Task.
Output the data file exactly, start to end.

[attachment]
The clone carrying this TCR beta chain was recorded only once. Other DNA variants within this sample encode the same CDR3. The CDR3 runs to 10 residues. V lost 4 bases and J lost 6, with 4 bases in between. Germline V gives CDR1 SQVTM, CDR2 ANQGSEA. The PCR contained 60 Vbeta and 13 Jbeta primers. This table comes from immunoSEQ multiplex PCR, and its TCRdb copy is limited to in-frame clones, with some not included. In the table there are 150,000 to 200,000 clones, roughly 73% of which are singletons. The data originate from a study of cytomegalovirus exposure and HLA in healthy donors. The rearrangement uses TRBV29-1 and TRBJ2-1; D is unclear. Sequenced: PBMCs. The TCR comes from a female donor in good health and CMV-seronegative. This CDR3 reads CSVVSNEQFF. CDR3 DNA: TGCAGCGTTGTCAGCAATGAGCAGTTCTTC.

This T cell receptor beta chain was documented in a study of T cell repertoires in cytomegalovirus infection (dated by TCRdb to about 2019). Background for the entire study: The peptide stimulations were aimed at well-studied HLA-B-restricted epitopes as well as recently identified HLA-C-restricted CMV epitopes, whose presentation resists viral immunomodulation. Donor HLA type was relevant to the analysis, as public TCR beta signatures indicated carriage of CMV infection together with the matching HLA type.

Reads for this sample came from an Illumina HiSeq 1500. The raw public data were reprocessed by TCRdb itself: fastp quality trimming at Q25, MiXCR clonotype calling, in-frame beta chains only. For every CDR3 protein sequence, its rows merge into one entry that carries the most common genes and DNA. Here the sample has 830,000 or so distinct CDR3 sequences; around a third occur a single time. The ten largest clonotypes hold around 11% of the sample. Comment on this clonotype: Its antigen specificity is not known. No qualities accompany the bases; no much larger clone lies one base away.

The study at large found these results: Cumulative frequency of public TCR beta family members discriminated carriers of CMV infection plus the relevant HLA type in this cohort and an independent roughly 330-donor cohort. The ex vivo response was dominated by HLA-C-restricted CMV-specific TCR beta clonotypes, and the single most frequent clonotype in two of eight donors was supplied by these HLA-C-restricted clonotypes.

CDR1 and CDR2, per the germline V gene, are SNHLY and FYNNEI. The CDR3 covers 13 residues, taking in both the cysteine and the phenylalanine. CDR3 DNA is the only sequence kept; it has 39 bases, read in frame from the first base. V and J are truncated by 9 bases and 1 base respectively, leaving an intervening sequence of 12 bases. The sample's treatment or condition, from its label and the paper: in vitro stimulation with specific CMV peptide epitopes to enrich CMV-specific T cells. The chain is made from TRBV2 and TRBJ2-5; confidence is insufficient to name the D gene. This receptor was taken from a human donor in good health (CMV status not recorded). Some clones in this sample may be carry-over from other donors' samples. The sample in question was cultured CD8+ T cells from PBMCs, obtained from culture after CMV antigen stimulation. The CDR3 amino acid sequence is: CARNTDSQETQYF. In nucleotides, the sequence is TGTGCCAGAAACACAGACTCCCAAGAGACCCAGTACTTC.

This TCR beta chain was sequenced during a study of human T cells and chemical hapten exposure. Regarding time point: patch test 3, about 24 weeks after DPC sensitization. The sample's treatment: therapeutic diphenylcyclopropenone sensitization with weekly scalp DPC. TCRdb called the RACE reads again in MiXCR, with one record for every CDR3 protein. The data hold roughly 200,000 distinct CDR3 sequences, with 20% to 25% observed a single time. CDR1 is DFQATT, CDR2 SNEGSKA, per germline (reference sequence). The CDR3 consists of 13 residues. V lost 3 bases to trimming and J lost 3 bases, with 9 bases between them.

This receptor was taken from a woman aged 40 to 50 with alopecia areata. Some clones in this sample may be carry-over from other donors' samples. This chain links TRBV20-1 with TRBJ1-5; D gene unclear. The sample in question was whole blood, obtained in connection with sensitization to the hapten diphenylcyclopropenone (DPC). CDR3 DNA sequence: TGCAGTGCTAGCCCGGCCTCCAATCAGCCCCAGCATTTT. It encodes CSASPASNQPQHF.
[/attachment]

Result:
The clone carrying this TCR beta chain was recorded only once. Other DNA variants within this sample encode the same CDR3. The CDR3 runs to 10 residues. V lost 4 bases and J lost 6, with 4 bases in between. Germline V gives CDR1 SQVTM, CDR2 ANQGSEA. The PCR contained 60 Vbeta and 13 Jbeta primers. This table comes from immunoSEQ multiplex PCR, and its TCRdb copy is limited to in-frame clones, with some not included. In the table there are 150,000 to 200,000 clones, roughly 73% of which are singletons. The data originate from a study of cytomegalovirus exposure and HLA in healthy donors. The rearrangement uses TRBV29-1 and TRBJ2-1; D is unclear. Sequenced: PBMCs. The TCR comes from a female donor in good health and CMV-seronegative. This CDR3 reads CSVVSNEQFF. CDR3 DNA: TGCAGCGTTGTCAGCAATGAGCAGTTCTTC.

This T cell receptor beta chain was documented in a study of T cell repertoires in cytomegalovirus infection (dated by TCRdb to about 2019). Background for the entire study: The peptide stimulations were aimed at well-studied HLA-B-restricted epitopes as well as recently identified HLA-C-restricted CMV epitopes, whose presentation resists viral immunomodulation. Donor HLA type was relevant to the analysis, as public TCR beta signatures indicated carriage of CMV infection together with the matching HLA type.

Reads for this sample came from an Illumina HiSeq 1500. The raw public data were reprocessed by TCRdb itself: fastp quality trimming at Q25, MiXCR clonotype calling, in-frame beta chains only. For every CDR3 protein sequence, its rows merge into one entry that carries the most common genes and DNA. Here the sample has 830,000 or so distinct CDR3 sequences; around a third occur a single time. The ten largest clonotypes hold around 11% of the sample. Comment on this clonotype: Its antigen specificity is not known. No qualities accompany the bases; no much larger clone lies one base away.

The study at large found these results: Cumulative frequency of public TCR beta family members discriminated carriers of CMV infection plus the relevant HLA type in this cohort and an independent roughly 330-donor cohort. The ex vivo response was dominated by HLA-C-restricted CMV-specific TCR beta clonotypes, and the single most frequent clonotype in two of eight donors was supplied by these HLA-C-restricted clonotypes.

CDR1 and CDR2, per the germline V gene, are SNHLY and FYNNEI. The CDR3 covers 13 residues, taking in both the cysteine and the phenylalanine. CDR3 DNA is the only sequence kept; it has 39 bases, read in frame from the first base. V and J are truncated by 9 bases and 1 base respectively, leaving an intervening sequence of 12 bases. The sample's treatment or condition, from its label and the paper: in vitro stimulation with specific CMV peptide epitopes to enrich CMV-specific T cells. The chain is made from TRBV2 and TRBJ2-5; confidence is insufficient to name the D gene. This receptor was taken from a human donor in good health (CMV status not recorded). Some clones in this sample may be carry-over from other donors' samples. The sample in question was cultured CD8+ T cells from PBMCs, obtained from culture after CMV antigen stimulation. The CDR3 amino acid sequence is: CARNTDSQETQYF. In nucleotides, the sequence is TGTGCCAGAAACACAGACTCCCAAGAGACCCAGTACTTC.

This TCR beta chain was sequenced during a study of human T cells and chemical hapten exposure. Regarding time point: patch test 3, about 24 weeks after DPC sensitization. The sample's treatment: therapeutic diphenylcyclopropenone sensitization with weekly scalp DPC. TCRdb called the RACE reads again in MiXCR, with one record for every CDR3 protein. The data hold roughly 200,000 distinct CDR3 sequences, with 20% to 25% observed a single time. CDR1 is DFQATT, CDR2 SNEGSKA, per germline (reference sequence). The CDR3 consists of 13 residues. V lost 3 bases to trimming and J lost 3 bases, with 9 bases between them.

This receptor was taken from a woman aged 40 to 50 with alopecia areata. Some clones in this sample may be carry-over from other donors' samples. This chain links TRBV20-1 with TRBJ1-5; D gene unclear. The sample in question was whole blood, obtained in connection with sensitization to the hapten diphenylcyclopropenone (DPC). CDR3 DNA sequence: TGCAGTGCTAGCCCGGCCTCCAATCAGCCCCAGCATTTT. It encodes CSASPASNQPQHF.